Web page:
Figure 2 Alignments at Calanais around the same time as Stonehenge (2600 BCE).

Middle East

A little later in Mesopotamia King Ur-Nammu built a ziggurat dedicated to Nanna, the son of the two original Sumerian deities, Enlil and Ninlil. Nanna was the god of the moon and wisdom yet ironically the temple dedicated to him was called “Etemennigur,” which means “House whose foundation creates terror.” As shown in Figure 3 the Ziggurat of Ur is aligned in the direction of maximum northern major lunar moonrise and maximum southern major lunar moonset with best alignment achieved around the accepted time of construction, approximately 2100 BCE.

Figure 3 Alignment of the Ziggurat of Ur to major lunar standstills around 2100 BCE.

India

Few temples in India appear to be aligned to the moon. According to Sikh historical records, the land that became Amritsar was chosen by Guru Amar Das, the third Guru of the Sikh tradition. Arjan, the fifth Sikh guru, completed the Golden Temple in Amritsar in 1604. The overall layout of the site including the reflecting pools is consistent with the direction of minor lunar standstills. (Recall major standstills are the most northern and southern moonrises and moonsets and so minor standstills are the least northern and southern moonrises and moonsets.) What is unusual about the site is that the best alignment is achieved when the earth was at minimum obliquity, approximately 14,000 years ago (Figure 4). If the Golden Temple is aligned to the moon perhaps Amritsar had been an even earlier site of religious significance.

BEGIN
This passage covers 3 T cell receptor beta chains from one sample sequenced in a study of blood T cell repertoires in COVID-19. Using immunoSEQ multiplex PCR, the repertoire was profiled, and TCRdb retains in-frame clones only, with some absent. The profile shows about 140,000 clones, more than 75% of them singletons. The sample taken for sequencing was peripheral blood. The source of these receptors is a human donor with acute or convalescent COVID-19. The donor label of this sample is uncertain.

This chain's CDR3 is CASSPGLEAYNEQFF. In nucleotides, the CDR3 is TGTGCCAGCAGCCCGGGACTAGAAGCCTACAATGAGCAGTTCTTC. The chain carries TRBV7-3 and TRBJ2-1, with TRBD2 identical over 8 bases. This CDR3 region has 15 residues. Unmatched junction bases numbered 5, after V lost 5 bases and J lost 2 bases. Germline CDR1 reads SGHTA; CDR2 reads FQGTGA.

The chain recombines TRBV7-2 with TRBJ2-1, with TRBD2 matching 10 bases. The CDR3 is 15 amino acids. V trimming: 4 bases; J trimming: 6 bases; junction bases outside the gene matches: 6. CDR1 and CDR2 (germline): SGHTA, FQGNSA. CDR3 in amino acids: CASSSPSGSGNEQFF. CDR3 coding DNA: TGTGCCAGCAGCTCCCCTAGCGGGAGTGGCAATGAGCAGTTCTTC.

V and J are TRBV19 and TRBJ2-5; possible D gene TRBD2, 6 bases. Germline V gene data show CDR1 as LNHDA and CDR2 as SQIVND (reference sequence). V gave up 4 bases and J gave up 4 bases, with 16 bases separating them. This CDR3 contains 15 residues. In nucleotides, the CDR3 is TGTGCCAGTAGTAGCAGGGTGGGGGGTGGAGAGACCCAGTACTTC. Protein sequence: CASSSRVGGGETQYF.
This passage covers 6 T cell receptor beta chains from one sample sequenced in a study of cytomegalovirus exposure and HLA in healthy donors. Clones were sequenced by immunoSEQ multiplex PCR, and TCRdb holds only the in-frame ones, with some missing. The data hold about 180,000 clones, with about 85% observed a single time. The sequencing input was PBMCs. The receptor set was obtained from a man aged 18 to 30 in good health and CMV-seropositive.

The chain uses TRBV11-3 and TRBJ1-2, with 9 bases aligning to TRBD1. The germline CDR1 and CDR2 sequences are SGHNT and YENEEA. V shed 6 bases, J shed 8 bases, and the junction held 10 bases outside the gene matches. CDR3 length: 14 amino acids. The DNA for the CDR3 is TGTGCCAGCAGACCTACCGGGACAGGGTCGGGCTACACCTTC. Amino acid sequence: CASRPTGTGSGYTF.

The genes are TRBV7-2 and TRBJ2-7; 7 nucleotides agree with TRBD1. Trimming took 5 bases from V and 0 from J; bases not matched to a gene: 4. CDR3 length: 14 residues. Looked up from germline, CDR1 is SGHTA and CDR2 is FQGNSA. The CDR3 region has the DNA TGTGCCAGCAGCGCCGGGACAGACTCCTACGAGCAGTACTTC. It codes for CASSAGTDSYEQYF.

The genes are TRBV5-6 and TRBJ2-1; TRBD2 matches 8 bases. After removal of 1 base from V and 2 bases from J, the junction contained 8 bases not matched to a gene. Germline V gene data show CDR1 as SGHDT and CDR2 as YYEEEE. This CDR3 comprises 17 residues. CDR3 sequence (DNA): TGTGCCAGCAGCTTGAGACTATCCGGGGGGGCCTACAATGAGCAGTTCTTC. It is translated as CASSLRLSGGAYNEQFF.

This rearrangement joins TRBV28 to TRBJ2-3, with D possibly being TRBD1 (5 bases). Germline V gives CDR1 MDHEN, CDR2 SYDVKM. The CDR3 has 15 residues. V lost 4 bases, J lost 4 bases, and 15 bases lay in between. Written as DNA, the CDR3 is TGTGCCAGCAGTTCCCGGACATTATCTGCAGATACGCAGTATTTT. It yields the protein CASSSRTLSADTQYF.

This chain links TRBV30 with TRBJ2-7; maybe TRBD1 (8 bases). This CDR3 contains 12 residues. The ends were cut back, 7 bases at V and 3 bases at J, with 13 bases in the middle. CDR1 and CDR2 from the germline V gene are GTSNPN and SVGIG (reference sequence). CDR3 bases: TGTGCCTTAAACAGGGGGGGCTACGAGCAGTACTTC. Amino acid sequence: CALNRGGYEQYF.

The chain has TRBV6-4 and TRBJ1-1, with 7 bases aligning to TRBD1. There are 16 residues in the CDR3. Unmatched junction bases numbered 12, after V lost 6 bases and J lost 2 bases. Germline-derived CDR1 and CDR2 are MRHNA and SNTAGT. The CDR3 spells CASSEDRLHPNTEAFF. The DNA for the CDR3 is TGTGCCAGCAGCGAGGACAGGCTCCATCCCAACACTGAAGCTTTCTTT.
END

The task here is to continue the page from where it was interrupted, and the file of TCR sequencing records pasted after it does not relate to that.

Figure 4 Alignment of the Golden Temple in Amritsar to minor lunar standstills.

Southeast Asia

Continuing east, the Khmer empire constructed monumental cities and religious sites in Cambodia around a thousand years ago. Where most places including Angkor Wat and Angkor Thom are aligned to the cardinal direction, others such as Preah Khan and Koh Ker are not.